Debate Club

Evidence Shows European Austerity Was a Colossal Mistake

By SHARE

The eurozone's descent back into recession this year has come as no great surprise to many economists. By scaling back government spending, austerity policies on the continent and in the U.K. have reduced economic demand -- which, of course, is the last thing you want to do if the goal is boosting growth.

Contrast Europe's situation with that of the United States, where the economy has been steadily reviving thanks, in large part, to years of fiscal and monetary stimulus, including a payroll tax holiday that only just lapsed in January. Or look at China, which enacted one of the largest stimulus efforts of any nation after the financial crisis, when measured as a share of gross domestic product, and had a 7.8 percent growth rate last year.

[See a collection of political cartoons on the European debt crisis.]

So the evidence is in: Austerity was a mistake for Europe. And the fallout has not just included negative economic growth. Austerity has taken a huge social and psychological toll, as well. Suicide rates have soared, particularly in southern Europe, as people lost everything -- and then also fell through a shredded safety net. Drug use is on the rise and health systems have faced big cutbacks, leading to untreated illnesses and other problems. Meanwhile, extremist right-wing politics are increasingly popular and are particularly attractive to young people who feel a lack of hope. The smell of tear gas has become common in some European capitals.

The last time Europe faced such economic pain and social instability we saw the rise of fascism in Germany, Italy and Spain.

And all for what? The austerity policies that are inflicting so much misery have actually backfired, leading to less growth and ongoing fiscal imbalances given the lack of tax revenue coming in amid near-record levels of unemployment. It's a simple fact, but true, that the best way to reduce deficits is to put people back to work so that they're paying money into national treasuries as opposed to taking it out through public assistance. Europe has learned this lesson the hard way. Abandoning failed austerity policies is long overdue.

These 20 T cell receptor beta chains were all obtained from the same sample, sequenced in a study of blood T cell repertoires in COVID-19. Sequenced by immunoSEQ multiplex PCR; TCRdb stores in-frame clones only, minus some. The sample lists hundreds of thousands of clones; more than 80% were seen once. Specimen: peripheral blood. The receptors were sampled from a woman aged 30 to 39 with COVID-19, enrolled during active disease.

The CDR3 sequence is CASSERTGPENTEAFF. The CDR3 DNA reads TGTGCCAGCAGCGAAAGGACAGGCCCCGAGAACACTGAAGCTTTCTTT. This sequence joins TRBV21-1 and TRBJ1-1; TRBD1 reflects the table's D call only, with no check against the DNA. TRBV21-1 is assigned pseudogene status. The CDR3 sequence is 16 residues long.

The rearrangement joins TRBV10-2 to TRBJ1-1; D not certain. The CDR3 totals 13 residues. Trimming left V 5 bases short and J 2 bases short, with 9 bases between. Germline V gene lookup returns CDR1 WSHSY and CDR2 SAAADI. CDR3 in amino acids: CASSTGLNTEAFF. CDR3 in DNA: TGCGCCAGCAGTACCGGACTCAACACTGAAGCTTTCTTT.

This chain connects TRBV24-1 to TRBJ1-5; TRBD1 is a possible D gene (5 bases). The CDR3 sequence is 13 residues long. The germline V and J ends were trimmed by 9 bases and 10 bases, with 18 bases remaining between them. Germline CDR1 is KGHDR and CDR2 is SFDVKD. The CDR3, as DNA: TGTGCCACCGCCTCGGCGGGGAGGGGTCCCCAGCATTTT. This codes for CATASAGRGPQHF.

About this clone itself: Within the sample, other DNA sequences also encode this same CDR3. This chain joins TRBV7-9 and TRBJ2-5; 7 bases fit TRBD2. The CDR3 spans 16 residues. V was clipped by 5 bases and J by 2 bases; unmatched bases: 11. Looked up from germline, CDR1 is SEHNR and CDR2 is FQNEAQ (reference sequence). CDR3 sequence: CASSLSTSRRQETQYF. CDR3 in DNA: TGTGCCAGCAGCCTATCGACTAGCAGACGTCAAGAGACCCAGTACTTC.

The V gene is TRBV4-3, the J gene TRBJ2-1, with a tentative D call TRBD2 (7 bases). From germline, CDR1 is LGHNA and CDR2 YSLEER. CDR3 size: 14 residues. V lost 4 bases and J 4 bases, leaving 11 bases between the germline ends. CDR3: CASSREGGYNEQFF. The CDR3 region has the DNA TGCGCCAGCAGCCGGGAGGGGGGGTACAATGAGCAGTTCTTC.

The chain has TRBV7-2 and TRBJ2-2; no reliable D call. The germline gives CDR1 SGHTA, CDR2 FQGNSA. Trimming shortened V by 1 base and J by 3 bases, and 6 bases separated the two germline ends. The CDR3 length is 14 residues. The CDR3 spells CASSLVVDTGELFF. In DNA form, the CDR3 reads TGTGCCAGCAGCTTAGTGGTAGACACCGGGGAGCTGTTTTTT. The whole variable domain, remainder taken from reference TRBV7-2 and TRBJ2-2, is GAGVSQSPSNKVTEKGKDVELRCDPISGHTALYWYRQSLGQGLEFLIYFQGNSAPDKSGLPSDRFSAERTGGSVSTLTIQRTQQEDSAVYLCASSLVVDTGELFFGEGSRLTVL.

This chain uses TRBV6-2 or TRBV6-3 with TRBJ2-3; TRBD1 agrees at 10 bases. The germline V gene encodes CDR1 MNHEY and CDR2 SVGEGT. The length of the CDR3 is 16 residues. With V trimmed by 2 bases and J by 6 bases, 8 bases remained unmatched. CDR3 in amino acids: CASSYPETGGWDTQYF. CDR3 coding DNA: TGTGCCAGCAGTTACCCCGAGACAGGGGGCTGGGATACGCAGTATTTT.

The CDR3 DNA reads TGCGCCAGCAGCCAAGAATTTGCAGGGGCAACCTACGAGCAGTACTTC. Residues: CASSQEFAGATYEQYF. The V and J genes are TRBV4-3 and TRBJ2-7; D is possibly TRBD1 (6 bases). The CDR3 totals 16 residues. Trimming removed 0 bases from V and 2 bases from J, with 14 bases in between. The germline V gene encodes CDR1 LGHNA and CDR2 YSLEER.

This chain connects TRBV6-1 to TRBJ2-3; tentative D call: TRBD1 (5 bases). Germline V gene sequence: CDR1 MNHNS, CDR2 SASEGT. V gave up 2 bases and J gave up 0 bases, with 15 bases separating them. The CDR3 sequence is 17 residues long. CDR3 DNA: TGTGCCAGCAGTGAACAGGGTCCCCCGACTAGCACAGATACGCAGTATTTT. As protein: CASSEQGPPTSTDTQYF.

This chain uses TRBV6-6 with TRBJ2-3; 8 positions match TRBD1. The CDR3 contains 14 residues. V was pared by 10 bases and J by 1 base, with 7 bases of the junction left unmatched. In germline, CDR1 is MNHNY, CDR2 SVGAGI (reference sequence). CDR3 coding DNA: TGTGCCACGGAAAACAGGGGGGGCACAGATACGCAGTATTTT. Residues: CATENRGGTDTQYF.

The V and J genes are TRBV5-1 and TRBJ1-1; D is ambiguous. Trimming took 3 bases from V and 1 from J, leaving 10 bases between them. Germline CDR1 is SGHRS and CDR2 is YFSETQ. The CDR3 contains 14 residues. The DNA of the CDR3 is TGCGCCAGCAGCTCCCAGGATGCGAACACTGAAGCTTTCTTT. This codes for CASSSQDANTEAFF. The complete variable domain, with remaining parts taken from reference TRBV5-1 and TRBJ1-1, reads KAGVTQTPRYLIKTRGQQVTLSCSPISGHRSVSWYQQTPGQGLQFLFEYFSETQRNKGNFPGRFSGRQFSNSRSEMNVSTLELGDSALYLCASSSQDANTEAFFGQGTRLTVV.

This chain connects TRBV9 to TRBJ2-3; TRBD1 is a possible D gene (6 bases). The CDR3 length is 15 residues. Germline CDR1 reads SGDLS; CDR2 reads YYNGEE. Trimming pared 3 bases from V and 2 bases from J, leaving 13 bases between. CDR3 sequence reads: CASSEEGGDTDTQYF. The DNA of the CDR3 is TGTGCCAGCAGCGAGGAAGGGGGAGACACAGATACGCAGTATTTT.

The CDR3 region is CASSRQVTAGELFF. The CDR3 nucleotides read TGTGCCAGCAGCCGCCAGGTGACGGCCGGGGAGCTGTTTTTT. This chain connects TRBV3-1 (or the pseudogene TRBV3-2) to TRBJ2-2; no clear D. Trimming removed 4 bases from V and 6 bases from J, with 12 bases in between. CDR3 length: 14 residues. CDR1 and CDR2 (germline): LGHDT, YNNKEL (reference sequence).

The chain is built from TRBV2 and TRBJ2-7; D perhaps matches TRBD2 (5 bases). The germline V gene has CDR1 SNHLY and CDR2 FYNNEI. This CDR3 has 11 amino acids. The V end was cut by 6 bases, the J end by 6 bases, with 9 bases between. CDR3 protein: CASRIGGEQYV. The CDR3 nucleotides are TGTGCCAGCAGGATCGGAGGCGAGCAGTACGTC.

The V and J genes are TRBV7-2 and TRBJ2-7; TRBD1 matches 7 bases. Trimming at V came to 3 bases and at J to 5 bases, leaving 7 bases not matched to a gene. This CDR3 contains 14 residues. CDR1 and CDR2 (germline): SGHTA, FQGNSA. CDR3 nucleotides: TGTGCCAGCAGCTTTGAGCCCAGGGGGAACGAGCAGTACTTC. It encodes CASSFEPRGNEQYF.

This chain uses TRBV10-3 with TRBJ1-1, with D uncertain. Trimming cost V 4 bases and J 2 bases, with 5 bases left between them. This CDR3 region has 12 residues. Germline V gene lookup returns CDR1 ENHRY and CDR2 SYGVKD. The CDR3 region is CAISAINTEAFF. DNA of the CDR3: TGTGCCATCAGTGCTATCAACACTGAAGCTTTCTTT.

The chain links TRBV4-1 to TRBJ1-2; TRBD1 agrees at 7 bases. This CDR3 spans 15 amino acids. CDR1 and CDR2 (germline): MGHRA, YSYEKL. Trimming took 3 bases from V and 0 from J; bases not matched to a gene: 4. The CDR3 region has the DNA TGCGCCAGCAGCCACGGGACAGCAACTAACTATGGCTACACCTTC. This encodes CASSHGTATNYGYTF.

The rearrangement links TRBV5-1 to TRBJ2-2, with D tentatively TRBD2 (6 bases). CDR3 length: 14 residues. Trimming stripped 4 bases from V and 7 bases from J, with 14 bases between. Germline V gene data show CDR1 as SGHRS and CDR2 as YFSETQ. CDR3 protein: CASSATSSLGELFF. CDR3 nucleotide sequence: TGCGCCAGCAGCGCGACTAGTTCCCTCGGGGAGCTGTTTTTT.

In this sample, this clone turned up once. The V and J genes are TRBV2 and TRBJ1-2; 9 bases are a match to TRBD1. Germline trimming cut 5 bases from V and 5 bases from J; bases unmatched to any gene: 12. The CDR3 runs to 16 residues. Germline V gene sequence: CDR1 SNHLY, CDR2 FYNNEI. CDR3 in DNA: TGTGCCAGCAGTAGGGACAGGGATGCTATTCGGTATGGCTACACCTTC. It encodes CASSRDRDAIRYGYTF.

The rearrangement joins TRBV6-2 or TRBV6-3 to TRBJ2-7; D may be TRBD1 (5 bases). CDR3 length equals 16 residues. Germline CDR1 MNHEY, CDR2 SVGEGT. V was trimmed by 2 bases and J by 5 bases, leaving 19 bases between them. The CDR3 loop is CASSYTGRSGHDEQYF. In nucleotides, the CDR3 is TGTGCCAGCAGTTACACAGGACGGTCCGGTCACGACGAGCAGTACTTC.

David Callahan

About David Callahan Cofounder of Demos

Tags
austerity
economy
European Union

Other Arguments

#1
154 Pts
European Countries Can't Continue on Their Spendaholic Track

No – European Countries Can't Continue on Their Spendaholic Track

Veronique de Rugy Senior Research Fellow at the Mercatus Center at George Mason University

#2
32 Pts
Europe's Self-Defeating Austerity

Yes – Europe's Self-Defeating Austerity

Josh Bivens Research and Policy Director at the Economic Policy Institute

#3
24 Pts
Austerity Advocates Have Been Wrong About Everything

Yes – Austerity Advocates Have Been Wrong About Everything

Dean Baker Codirector of the Center for Economic and Policy Research

#4
9 Pts
Nations Can't Forgo Austerity Without Delivering Reforms

No – Nations Can't Forgo Austerity Without Delivering Reforms

Gordon Gray Director of Fiscal Policy at the American Action Forum

#5
-2 Pts
Austerity Has Made Europe's Real Problem Worse

Yes – Austerity Has Made Europe's Real Problem Worse

Adam Posen President of the Peterson Institute for International Economics

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